All figures below are based on violent crime per 100,000 people.

Worst city for violent crime: St Louis Missouri, 1817.1. Missouri has weak gun laws.

2nd is Detroit, with 1759.6, in the state of Michigan, which also has weak gun control measures.

3rd is Memphis, with 1740.1 in the state of Tennessee, which again, has slack regulations in many respects.

4th is Milwaukee in Wisconsin, with 1596.1 reported incidents of  violent crime. Wisconsin is not noted for robust gun control measures.

Meanwhile, California, with some of the most robust controls in the USA, has, under violent crime measurements, four entries in the top ten for having low rates of violent crime.

The worst two cities for rape are Anchorage in Alaska and Cleveland in Ohio. Louisiana in New Orleans is 3rd and Minneapolis in Minnesota is 4th. All four states have comparatively weak gun control laws. Once again, three of the top ten safest cities for rape are in California.

Someone at work regularly brings in a copy of The Sun newspaper and each day, without fail, there is the jibe/inference that if you voted to remain in the EU you are A: a ‘Remoaner’ (gee, how witty) and B: for daring to voice concerns over Brexit, you are unpatriotic. There is one particular columnist (I forget his name) who makes this his ‘go-to’ position, along with the idea that Brexit will free us – because somehow, we’re oppressed?

Now, I voted remain, not because I hate my country, far from it. I voted remain because I love my country and wanted (and still do want) what’s best for it. In the uncertainty and lack of clarity (from both sides) during the run up to the referendum, I didn’t see any compelling argument to leave. We were trading our economic security for the illusion of greater sovereignty – and there remains a great deal of uncertainty now we’re trying to negotiate a deal.

Already that uncertainty is hurting us. I work in retail, so I am all too aware of what this slowdown looks like. Everyone where I work has seen a drop in income due to a drop in footfall, as consumers are wary of committing to expensive purchases, at a time when they don’t know what the future holds. One of my former employers actually abandoned the UK market, with Brexit cited as part of the reason.

So if in the weeks and months ahead, I express concern over this whole thing, I do so because I love my country.

Sometimes life will give you a jolt that reminds you of what’s important and what matters. Today, I received news which served as such a jolt. I’m not going to go into detail, out of respect for the people involved, but it involves people I value as good friends and very serious news. Thankfully, the news is not as bad as it could have been, but it has given me cause to stop and think about what’s important. Cherish your loved ones – value every moment you spend with them.

I’d meant to post this a few days ago but got sidetracked. I am now into my third month in my new job and I am starting to settle in, with the results starting to show this too. I had a review today, which went well and gives me renewed confidence. Some nice orders have seen me jump to one of the top performers in the store for the financial month – though we are of course only in the early stages, so I am working hard to maintain that performance. Let’s keep going!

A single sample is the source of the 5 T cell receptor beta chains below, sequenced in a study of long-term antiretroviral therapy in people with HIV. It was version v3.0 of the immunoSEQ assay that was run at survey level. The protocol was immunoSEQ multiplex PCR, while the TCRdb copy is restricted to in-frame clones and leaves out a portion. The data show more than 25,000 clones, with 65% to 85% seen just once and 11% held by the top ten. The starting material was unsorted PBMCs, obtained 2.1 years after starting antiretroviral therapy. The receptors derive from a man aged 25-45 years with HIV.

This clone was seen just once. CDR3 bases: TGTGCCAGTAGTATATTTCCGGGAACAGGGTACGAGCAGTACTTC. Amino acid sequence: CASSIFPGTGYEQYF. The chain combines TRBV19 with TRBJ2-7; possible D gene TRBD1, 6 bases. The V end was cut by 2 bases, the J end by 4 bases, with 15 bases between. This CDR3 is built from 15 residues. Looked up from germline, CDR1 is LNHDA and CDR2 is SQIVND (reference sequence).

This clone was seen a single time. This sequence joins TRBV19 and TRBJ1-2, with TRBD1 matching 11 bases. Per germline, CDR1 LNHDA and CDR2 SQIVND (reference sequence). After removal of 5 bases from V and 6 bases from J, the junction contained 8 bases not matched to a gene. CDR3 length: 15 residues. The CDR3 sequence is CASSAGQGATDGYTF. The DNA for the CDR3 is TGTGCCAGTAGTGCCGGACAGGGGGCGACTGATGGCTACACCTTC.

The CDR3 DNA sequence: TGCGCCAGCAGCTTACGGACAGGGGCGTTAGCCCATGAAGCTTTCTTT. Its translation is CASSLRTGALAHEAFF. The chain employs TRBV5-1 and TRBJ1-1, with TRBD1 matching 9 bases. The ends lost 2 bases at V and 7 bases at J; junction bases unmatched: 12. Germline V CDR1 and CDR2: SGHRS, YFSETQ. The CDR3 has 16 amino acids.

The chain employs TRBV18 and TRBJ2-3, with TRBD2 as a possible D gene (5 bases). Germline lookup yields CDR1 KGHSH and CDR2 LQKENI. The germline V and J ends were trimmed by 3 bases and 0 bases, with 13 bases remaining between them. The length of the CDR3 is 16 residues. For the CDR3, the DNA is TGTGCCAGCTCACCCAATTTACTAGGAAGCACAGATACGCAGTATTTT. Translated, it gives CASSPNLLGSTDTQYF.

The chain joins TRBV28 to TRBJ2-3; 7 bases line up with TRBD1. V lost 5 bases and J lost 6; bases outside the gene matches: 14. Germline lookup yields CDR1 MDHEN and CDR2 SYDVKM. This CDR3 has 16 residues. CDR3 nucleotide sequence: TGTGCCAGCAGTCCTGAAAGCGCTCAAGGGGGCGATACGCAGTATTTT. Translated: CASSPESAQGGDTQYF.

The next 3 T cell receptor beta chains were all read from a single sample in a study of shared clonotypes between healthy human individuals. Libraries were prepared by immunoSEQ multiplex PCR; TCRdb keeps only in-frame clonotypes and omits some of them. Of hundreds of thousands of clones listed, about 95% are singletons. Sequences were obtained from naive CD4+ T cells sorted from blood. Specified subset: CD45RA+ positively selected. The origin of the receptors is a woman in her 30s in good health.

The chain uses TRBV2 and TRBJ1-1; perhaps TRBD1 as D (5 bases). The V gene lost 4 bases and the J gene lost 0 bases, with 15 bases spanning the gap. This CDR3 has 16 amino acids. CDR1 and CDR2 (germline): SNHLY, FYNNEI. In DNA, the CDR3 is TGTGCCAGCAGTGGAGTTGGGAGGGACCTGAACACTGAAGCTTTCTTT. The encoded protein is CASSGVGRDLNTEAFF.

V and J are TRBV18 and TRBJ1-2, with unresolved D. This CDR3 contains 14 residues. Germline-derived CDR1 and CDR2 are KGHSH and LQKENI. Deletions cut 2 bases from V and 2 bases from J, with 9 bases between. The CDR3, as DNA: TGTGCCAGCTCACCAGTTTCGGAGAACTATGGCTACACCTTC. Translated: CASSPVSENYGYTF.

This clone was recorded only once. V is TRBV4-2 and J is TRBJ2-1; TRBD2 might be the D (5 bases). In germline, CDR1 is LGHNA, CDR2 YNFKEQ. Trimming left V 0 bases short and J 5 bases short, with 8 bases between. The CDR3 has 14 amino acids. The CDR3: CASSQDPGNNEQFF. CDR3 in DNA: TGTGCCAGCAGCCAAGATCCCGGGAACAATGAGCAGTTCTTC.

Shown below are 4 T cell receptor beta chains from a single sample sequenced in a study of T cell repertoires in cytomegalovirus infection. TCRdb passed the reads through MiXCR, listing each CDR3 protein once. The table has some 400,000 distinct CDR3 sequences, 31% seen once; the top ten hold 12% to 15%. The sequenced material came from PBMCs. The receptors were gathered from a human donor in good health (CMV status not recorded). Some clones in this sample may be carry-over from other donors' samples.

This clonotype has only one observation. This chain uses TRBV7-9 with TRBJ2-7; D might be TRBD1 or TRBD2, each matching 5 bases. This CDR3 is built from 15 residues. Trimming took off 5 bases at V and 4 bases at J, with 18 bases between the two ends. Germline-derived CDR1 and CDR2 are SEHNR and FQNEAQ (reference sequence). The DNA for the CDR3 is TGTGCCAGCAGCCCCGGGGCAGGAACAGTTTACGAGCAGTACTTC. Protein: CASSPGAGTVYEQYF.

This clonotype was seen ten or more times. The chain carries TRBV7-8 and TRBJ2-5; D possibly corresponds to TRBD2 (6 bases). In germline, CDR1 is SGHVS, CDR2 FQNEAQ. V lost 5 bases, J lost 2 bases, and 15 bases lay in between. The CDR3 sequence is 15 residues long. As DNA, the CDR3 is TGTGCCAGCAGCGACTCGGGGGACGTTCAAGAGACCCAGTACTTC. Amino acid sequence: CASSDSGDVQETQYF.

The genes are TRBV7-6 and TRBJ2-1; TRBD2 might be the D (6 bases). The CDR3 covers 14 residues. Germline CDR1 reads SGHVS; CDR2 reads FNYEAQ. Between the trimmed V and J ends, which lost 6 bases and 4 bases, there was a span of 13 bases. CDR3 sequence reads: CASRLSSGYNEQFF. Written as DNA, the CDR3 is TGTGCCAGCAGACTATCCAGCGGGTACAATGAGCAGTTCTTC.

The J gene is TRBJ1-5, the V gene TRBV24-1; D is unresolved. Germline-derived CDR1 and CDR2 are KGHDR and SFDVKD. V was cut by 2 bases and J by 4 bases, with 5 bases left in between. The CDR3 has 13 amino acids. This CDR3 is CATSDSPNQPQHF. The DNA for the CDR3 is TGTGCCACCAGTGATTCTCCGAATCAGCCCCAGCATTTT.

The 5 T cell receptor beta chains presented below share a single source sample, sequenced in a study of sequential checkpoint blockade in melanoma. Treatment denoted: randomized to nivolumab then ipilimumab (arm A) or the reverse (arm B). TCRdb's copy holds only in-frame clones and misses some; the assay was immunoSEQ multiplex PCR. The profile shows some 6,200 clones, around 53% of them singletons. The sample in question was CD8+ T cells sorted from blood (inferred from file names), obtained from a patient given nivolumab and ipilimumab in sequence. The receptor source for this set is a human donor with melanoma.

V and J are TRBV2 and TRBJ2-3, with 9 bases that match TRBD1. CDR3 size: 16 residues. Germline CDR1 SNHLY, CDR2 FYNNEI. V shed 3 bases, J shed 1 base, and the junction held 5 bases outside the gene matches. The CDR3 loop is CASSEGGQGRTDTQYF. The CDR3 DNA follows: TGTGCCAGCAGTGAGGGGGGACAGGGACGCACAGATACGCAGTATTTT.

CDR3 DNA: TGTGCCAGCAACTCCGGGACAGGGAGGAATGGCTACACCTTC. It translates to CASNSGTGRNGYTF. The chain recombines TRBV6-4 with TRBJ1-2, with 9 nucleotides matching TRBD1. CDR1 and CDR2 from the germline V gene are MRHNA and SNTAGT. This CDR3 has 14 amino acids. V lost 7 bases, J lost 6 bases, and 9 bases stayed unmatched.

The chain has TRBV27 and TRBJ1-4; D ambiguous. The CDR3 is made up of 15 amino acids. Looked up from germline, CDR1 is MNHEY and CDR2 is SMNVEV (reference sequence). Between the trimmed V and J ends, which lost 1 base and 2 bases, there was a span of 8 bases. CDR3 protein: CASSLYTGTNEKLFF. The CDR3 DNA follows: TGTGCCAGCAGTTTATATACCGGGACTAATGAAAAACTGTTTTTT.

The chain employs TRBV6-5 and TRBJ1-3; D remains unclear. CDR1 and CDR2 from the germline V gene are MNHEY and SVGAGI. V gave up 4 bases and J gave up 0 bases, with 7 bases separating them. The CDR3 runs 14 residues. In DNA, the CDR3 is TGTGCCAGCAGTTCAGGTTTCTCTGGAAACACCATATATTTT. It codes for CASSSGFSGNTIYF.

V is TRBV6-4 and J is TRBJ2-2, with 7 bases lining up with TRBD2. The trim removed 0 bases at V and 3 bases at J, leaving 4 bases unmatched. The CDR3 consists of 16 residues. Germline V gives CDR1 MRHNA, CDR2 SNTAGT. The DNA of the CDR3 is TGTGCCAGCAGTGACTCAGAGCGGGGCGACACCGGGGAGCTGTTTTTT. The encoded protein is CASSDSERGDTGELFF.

I’ve been accused of running a hate site. Specifically, a hate site against this fellow. It’s true that we have had several disagreements and it’s true we have exchanged harsh words in the past, but what’s not true is that I have ever ran a site that directed hatred toward him. Such accusations have never been substantiated, nor do I expect them to be from an individual who I consider to be dishonest.

This is the page from a long defunct page that criticised his arguments and behaviour. It should be noted that criticism does not equal hate, unless your ego is so fragile (or bloated) that you can’t separate the two. When this individual decides to tweet stuff like this:

Well, he crosses the line into slander/libel, if he were in an actionable scenario. Yes, this is the same person behind the deliberate and divisive ‘True Trek’ nonsense, as per here. My simple challenge to him, should he read this, is to provide actual, definitive proof that I have ever ran a ‘hate site’. I don’t expect such proof to appear because such a site never existed.

Updated 10/02/18: apparently, despite pledging to block me, we still have a few misleading comments coming up on Twitter:

For reference, his #Talifan hashtag is a deliberate link to ‘Taliban’, part of his now famous poisoning of the well approach, whereby association with pretty much anyone from is enough to be considered a fanatic. His comparison between members of the forum who had the nerve to disagree with him and the Taliban is simply outrageous, but alas, it is also not surprising.

If they should read this post, then, ST-V-SW, this is an open call for you to prove your allegations about hate sites, or for you to retract said allegations. No vague, unsupported notions – prove it. You can find me right here, anyone is free to comment at any point, and I know you are versed in the Wayback Machine, so you can archive any discussion for posterity, and if I edit it, it will obviously look bad for me.